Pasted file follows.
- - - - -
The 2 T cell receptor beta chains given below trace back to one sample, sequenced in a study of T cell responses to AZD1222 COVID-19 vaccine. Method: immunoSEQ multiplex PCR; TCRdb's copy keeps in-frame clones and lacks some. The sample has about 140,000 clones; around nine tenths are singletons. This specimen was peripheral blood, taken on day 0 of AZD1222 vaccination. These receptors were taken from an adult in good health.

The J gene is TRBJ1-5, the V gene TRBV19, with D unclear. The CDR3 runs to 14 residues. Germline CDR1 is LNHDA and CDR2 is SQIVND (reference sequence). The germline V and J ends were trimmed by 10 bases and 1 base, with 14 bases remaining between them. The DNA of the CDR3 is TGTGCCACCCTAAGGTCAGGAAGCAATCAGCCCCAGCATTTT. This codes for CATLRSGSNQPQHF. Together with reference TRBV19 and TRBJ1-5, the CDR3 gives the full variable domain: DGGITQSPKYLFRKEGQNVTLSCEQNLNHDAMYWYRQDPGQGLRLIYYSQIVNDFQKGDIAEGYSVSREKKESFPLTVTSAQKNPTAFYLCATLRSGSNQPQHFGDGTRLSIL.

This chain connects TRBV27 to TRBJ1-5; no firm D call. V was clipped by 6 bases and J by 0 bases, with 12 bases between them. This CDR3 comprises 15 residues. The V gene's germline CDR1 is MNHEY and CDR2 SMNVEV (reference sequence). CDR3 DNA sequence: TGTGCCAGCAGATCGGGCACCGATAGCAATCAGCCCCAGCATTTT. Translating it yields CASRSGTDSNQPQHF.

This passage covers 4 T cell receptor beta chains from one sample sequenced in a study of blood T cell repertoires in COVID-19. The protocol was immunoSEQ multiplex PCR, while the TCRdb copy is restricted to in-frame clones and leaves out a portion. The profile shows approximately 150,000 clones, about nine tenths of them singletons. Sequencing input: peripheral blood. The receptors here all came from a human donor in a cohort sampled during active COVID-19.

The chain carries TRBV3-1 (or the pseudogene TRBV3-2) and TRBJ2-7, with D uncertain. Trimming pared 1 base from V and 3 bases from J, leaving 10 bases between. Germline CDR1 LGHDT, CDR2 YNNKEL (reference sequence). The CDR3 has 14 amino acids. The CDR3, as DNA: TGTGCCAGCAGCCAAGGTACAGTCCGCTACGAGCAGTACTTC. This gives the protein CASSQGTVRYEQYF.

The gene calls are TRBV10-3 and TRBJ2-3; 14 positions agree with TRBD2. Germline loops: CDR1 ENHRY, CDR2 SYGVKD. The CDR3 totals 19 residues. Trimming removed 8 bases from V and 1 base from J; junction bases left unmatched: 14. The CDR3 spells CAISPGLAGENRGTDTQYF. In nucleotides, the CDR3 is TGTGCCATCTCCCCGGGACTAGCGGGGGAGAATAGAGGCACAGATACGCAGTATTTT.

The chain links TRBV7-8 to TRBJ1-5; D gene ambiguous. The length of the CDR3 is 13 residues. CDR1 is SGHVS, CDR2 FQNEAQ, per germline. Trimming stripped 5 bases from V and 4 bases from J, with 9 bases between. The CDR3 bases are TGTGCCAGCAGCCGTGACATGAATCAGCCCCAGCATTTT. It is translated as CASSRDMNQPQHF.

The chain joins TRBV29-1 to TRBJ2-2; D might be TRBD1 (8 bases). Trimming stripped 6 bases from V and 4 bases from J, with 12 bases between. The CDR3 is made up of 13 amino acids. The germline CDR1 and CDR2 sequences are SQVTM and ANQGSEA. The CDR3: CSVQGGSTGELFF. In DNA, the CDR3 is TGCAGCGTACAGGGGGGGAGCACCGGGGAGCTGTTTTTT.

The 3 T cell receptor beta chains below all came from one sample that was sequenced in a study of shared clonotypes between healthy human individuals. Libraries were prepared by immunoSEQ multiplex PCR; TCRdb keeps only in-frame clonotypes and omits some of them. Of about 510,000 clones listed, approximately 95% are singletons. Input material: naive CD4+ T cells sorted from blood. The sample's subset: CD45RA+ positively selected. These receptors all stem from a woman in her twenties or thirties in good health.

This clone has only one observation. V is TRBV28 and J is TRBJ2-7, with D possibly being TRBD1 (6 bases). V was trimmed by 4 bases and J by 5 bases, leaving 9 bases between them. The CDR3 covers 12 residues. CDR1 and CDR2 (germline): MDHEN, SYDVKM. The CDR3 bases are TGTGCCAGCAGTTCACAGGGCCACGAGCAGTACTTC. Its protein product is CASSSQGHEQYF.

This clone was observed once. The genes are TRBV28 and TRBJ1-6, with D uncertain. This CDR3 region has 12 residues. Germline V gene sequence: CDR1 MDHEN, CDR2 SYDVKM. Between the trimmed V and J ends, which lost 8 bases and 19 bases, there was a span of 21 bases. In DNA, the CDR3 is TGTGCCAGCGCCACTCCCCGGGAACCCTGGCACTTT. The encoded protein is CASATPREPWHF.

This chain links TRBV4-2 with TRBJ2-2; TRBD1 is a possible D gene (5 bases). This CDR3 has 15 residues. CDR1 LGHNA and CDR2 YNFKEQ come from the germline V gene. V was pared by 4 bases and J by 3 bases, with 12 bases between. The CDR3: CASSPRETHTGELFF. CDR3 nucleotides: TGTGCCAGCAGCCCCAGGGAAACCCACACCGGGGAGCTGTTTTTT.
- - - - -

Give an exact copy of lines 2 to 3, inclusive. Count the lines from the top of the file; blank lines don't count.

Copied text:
The J gene is TRBJ1-5, the V gene TRBV19, with D unclear. The CDR3 runs to 14 residues. Germline CDR1 is LNHDA and CDR2 is SQIVND (reference sequence). The germline V and J ends were trimmed by 10 bases and 1 base, with 14 bases remaining between them. The DNA of the CDR3 is TGTGCCACCCTAAGGTCAGGAAGCAATCAGCCCCAGCATTTT. This codes for CATLRSGSNQPQHF. Together with reference TRBV19 and TRBJ1-5, the CDR3 gives the full variable domain: DGGITQSPKYLFRKEGQNVTLSCEQNLNHDAMYWYRQDPGQGLRLIYYSQIVNDFQKGDIAEGYSVSREKKESFPLTVTSAQKNPTAFYLCATLRSGSNQPQHFGDGTRLSIL.

This chain connects TRBV27 to TRBJ1-5; no firm D call. V was clipped by 6 bases and J by 0 bases, with 12 bases between them. This CDR3 comprises 15 residues. The V gene's germline CDR1 is MNHEY and CDR2 SMNVEV (reference sequence). CDR3 DNA sequence: TGTGCCAGCAGATCGGGCACCGATAGCAATCAGCCCCAGCATTTT. Translating it yields CASRSGTDSNQPQHF.